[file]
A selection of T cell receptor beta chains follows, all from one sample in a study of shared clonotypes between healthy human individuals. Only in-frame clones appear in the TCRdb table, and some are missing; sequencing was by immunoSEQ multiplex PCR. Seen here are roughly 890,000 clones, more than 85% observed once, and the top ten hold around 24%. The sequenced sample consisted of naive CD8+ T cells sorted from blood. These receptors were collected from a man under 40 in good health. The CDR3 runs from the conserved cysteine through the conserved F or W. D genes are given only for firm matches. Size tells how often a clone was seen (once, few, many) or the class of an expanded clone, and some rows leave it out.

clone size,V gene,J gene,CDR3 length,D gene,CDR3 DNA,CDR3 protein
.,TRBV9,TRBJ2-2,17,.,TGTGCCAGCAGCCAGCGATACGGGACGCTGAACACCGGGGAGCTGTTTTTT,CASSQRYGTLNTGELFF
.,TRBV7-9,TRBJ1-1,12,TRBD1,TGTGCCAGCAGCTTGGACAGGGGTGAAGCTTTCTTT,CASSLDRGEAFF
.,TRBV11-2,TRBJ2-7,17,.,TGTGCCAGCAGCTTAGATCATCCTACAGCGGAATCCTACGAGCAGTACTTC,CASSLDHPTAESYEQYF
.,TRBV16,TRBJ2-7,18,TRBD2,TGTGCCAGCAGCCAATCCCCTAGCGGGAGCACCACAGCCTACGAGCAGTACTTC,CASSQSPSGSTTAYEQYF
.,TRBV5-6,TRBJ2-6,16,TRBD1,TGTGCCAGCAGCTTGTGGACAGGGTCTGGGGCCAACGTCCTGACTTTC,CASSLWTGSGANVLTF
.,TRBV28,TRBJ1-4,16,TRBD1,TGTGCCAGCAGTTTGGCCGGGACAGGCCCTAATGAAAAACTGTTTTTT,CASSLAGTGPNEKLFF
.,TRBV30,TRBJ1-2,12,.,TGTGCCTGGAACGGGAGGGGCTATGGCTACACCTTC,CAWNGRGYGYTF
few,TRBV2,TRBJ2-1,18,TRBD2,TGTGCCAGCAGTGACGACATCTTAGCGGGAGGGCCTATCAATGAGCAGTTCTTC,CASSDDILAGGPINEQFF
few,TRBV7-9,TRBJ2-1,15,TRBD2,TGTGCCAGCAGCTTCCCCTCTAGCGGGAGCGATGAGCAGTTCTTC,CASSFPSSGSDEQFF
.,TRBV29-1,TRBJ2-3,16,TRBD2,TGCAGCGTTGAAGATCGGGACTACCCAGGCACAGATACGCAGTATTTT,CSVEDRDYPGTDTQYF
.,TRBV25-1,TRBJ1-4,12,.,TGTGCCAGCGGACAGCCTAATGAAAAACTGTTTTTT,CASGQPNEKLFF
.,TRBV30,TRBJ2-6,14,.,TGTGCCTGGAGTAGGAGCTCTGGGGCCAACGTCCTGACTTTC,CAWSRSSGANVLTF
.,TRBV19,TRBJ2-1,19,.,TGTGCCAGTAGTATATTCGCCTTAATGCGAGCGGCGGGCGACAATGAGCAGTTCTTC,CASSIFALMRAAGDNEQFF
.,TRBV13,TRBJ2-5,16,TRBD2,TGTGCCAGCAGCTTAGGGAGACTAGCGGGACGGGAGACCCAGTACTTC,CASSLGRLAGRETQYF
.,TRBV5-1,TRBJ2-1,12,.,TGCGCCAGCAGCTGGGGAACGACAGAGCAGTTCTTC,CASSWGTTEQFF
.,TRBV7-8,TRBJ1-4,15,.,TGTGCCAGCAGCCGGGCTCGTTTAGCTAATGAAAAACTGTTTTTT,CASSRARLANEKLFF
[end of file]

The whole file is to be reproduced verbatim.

A selection of T cell receptor beta chains follows, all from one sample in a study of shared clonotypes between healthy human individuals. Only in-frame clones appear in the TCRdb table, and some are missing; sequencing was by immunoSEQ multiplex PCR. Seen here are roughly 890,000 clones, more than 85% observed once, and the top ten hold around 24%. The sequenced sample consisted of naive CD8+ T cells sorted from blood. These receptors were collected from a man under 40 in good health. The CDR3 runs from the conserved cysteine through the conserved F or W. D genes are given only for firm matches. Size tells how often a clone was seen (once, few, many) or the class of an expanded clone, and some rows leave it out.

clone size,V gene,J gene,CDR3 length,D gene,CDR3 DNA,CDR3 protein
.,TRBV9,TRBJ2-2,17,.,TGTGCCAGCAGCCAGCGATACGGGACGCTGAACACCGGGGAGCTGTTTTTT,CASSQRYGTLNTGELFF
.,TRBV7-9,TRBJ1-1,12,TRBD1,TGTGCCAGCAGCTTGGACAGGGGTGAAGCTTTCTTT,CASSLDRGEAFF
.,TRBV11-2,TRBJ2-7,17,.,TGTGCCAGCAGCTTAGATCATCCTACAGCGGAATCCTACGAGCAGTACTTC,CASSLDHPTAESYEQYF
.,TRBV16,TRBJ2-7,18,TRBD2,TGTGCCAGCAGCCAATCCCCTAGCGGGAGCACCACAGCCTACGAGCAGTACTTC,CASSQSPSGSTTAYEQYF
.,TRBV5-6,TRBJ2-6,16,TRBD1,TGTGCCAGCAGCTTGTGGACAGGGTCTGGGGCCAACGTCCTGACTTTC,CASSLWTGSGANVLTF
.,TRBV28,TRBJ1-4,16,TRBD1,TGTGCCAGCAGTTTGGCCGGGACAGGCCCTAATGAAAAACTGTTTTTT,CASSLAGTGPNEKLFF
.,TRBV30,TRBJ1-2,12,.,TGTGCCTGGAACGGGAGGGGCTATGGCTACACCTTC,CAWNGRGYGYTF
few,TRBV2,TRBJ2-1,18,TRBD2,TGTGCCAGCAGTGACGACATCTTAGCGGGAGGGCCTATCAATGAGCAGTTCTTC,CASSDDILAGGPINEQFF
few,TRBV7-9,TRBJ2-1,15,TRBD2,TGTGCCAGCAGCTTCCCCTCTAGCGGGAGCGATGAGCAGTTCTTC,CASSFPSSGSDEQFF
.,TRBV29-1,TRBJ2-3,16,TRBD2,TGCAGCGTTGAAGATCGGGACTACCCAGGCACAGATACGCAGTATTTT,CSVEDRDYPGTDTQYF
.,TRBV25-1,TRBJ1-4,12,.,TGTGCCAGCGGACAGCCTAATGAAAAACTGTTTTTT,CASGQPNEKLFF
.,TRBV30,TRBJ2-6,14,.,TGTGCCTGGAGTAGGAGCTCTGGGGCCAACGTCCTGACTTTC,CAWSRSSGANVLTF
.,TRBV19,TRBJ2-1,19,.,TGTGCCAGTAGTATATTCGCCTTAATGCGAGCGGCGGGCGACAATGAGCAGTTCTTC,CASSIFALMRAAGDNEQFF
.,TRBV13,TRBJ2-5,16,TRBD2,TGTGCCAGCAGCTTAGGGAGACTAGCGGGACGGGAGACCCAGTACTTC,CASSLGRLAGRETQYF
.,TRBV5-1,TRBJ2-1,12,.,TGCGCCAGCAGCTGGGGAACGACAGAGCAGTTCTTC,CASSWGTTEQFF
.,TRBV7-8,TRBJ1-4,15,.,TGTGCCAGCAGCCGGGCTCGTTTAGCTAATGAAAAACTGTTTTTT,CASSRARLANEKLFF